The Letters of D. H. Lawrence

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Cambridge University Press, 9 янв. 2003 г. - Всего страниц: 740
Volume V covers the three years from March 1924 to March 1927. It comprises over 890 letters, of which about 350 are previously unpublished, and the others are printed in full for the first time. As in earlier volumes of this model edition of Lawrence's correspondence, texts have been established from the originals and are fully annotated to identify persons and illuminate allusions. Also included are a biographical introduction, two maps of Oaxaca (Mexico), illustrations, chronology and an index. In 1924 Lawrence is in the United States to check on the failing business of his American publisher and to rewrite his Mexican novel The Plumed Serpent. While in Mexico, the author falls dangerously ill and recovers at Kiowa. In the Autumn of 1925, he and Frieda visit family in England and Germany. They finally settle in Italy where, except for his final visit to the Midlands, they will remain.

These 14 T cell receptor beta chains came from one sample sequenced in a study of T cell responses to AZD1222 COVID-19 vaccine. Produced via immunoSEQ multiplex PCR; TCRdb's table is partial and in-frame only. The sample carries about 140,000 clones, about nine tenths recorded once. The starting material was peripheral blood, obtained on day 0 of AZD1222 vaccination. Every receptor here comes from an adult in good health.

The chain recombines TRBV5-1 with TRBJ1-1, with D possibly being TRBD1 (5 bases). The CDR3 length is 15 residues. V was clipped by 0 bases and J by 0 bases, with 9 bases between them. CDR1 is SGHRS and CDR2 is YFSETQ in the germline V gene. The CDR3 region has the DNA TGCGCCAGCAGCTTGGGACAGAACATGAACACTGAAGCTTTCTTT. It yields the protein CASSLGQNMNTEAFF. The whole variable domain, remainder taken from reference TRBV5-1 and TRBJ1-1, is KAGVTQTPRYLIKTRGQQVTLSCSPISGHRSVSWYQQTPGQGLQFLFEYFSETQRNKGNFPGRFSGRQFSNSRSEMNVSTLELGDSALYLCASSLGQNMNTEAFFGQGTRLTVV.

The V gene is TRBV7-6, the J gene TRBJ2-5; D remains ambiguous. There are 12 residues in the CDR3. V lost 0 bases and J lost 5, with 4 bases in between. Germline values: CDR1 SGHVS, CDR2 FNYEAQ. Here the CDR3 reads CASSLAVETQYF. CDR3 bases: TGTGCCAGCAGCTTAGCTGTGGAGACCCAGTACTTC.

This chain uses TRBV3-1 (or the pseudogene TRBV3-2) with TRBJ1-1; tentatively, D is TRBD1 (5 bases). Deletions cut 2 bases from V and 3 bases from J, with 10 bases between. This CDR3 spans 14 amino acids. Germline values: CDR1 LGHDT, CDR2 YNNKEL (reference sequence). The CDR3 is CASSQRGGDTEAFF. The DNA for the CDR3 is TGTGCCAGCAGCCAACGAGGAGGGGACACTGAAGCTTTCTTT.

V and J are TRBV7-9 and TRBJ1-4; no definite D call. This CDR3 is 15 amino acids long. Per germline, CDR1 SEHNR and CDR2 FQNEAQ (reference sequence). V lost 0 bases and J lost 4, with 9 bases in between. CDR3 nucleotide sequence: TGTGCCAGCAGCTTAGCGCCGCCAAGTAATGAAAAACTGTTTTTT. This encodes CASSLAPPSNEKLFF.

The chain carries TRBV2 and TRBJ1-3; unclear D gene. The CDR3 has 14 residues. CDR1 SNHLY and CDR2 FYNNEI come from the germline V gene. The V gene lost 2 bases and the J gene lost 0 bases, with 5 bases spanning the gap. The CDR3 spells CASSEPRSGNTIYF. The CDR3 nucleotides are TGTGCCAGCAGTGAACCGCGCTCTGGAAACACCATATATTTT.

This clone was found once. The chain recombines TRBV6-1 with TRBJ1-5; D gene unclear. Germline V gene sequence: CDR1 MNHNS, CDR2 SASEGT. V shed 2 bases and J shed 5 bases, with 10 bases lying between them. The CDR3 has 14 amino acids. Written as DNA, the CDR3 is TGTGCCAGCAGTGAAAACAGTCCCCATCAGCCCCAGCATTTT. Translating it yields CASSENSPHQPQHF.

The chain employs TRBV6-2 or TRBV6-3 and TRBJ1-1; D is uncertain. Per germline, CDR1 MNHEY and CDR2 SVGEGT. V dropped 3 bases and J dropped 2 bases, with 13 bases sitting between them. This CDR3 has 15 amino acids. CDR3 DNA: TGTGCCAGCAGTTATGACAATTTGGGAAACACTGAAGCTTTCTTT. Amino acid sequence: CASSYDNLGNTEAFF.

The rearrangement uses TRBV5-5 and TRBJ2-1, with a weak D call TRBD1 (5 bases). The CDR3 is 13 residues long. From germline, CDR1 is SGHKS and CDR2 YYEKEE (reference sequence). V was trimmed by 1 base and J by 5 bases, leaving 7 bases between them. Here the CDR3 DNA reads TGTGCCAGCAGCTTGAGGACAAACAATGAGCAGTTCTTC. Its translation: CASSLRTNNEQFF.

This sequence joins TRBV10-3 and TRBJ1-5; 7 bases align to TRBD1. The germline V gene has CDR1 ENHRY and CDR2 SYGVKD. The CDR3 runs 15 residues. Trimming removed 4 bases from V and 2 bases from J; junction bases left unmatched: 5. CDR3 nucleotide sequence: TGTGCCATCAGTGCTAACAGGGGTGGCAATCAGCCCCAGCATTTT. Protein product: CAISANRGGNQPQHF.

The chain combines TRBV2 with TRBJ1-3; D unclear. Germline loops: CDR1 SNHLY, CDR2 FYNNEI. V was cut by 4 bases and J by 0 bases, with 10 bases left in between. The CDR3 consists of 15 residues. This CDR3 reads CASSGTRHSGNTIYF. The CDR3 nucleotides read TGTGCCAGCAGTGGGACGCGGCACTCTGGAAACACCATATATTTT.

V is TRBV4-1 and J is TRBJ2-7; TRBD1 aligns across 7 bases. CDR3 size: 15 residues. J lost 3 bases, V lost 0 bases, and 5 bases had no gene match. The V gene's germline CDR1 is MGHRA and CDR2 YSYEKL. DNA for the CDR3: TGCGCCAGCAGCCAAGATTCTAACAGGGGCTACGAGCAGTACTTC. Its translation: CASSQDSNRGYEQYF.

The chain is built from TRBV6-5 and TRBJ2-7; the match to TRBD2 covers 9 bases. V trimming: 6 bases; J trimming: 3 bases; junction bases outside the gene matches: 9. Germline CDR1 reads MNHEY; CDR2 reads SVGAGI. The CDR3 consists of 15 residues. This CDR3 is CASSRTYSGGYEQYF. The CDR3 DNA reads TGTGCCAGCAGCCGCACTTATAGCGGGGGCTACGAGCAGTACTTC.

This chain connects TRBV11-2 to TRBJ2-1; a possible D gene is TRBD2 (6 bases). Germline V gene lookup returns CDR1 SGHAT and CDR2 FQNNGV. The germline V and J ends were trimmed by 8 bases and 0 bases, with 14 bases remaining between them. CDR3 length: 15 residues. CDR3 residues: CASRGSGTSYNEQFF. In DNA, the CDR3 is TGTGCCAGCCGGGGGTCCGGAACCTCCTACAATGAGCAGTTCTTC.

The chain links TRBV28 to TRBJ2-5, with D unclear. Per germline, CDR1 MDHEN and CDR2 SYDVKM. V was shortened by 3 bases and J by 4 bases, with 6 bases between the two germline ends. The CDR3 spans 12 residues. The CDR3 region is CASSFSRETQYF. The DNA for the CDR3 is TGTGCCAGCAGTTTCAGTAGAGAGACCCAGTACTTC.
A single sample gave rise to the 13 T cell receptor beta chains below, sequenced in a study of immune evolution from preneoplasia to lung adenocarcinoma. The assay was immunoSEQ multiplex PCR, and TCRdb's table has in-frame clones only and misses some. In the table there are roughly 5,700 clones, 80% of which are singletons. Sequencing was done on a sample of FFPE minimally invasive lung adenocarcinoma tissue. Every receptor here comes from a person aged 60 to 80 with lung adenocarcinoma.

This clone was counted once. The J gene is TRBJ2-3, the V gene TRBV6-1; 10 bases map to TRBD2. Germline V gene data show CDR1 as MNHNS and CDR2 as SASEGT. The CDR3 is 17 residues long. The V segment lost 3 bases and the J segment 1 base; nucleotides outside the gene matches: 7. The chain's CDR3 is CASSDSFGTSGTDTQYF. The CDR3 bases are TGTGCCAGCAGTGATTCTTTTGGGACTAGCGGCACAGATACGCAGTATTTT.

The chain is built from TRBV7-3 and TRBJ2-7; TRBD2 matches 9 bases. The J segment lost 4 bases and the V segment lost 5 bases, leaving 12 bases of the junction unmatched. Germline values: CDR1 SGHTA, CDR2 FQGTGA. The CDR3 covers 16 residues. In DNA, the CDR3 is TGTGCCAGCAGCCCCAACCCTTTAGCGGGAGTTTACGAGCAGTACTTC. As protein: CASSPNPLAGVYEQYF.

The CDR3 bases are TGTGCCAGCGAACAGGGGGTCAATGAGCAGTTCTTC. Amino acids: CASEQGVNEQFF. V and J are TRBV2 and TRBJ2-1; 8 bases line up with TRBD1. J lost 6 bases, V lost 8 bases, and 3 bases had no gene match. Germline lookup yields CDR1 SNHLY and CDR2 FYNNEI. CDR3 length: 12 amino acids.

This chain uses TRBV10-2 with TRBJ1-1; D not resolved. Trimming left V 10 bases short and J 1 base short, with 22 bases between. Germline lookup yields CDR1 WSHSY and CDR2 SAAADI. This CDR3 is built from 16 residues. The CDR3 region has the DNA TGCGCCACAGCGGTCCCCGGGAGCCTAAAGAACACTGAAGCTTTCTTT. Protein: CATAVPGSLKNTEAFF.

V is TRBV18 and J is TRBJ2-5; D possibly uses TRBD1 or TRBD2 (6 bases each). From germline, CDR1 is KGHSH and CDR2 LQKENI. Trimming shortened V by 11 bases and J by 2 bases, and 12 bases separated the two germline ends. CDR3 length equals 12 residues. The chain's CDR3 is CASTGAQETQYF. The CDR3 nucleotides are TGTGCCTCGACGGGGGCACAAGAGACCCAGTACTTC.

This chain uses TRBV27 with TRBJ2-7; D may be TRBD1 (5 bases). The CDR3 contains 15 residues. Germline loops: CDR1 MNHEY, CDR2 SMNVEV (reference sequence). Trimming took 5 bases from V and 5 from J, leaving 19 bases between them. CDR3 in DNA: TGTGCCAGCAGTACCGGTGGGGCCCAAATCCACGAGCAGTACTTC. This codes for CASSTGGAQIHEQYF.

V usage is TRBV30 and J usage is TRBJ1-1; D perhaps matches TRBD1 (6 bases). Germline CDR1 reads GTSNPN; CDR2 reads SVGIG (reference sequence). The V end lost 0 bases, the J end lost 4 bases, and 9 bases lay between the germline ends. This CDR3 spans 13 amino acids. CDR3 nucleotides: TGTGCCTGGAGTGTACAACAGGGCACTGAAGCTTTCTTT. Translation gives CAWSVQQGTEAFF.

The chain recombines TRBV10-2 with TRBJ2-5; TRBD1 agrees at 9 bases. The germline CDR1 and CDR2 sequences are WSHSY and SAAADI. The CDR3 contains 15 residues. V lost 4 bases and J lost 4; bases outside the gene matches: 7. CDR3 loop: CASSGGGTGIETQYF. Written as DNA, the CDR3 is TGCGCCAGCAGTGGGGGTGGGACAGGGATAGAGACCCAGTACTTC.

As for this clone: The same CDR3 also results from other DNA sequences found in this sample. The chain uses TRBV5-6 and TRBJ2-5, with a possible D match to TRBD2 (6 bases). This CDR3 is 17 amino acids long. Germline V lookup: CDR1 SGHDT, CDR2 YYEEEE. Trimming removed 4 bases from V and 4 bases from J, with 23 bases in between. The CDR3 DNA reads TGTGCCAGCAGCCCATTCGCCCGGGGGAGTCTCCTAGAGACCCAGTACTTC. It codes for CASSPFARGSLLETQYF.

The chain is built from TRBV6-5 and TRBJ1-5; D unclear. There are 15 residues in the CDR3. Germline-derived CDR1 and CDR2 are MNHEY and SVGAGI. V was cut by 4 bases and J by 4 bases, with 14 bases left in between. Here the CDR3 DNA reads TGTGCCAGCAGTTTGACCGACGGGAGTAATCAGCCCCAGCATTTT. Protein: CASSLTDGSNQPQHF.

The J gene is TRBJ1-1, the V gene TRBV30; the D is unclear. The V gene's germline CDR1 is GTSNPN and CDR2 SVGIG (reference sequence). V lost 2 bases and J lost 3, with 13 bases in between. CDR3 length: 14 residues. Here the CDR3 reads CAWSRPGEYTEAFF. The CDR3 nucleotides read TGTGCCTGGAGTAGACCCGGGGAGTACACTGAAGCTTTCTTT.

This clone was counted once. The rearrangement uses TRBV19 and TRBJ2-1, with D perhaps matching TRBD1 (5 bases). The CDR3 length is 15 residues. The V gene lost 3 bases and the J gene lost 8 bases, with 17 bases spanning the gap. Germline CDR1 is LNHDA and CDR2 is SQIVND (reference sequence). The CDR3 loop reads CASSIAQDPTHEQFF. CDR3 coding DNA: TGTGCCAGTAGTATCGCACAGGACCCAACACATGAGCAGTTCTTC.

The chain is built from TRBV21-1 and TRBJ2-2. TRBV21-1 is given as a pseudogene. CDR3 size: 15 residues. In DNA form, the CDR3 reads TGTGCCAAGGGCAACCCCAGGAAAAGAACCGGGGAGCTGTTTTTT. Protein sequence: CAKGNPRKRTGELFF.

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D(avid) H(erbert) Lawrence was born on September 11, 1885. His father was a coal miner and Lawrence grew up in a mining town in England. He always hated the mines, however, and frequently used them in his writing to represent both darkness and industrialism, which he despised because he felt it was scarring the English countryside. Lawrence attended high school and college in Nottingham and, after graduation, became a school teacher in Croyden in 1908. Although his first two novels had been unsuccessful, he turned to writing full time when a serious illness forced him to stop teaching. Lawrence spent much of his adult life abroad in Europe, particularly Italy, where he wrote some of his most significant and most controversial novels, including Sons and Lovers and Lady Chatterly's Lover. Lawrence and his wife, Frieda, who had left her first husband and her children to live with him, spent several years touring Europe and also lived in New Mexico for a time. Lawrence had been a frail child, and he suffered much of his life from tuberculosis. Eventually, he retired to a sanitorium in Nice, France. He died in France in 1930, at age 44. In his relatively short life, he produced more than 50 volumes of short stories, poems, plays, essays, travel journals, and letters, in addition to the novels for which he is best known.

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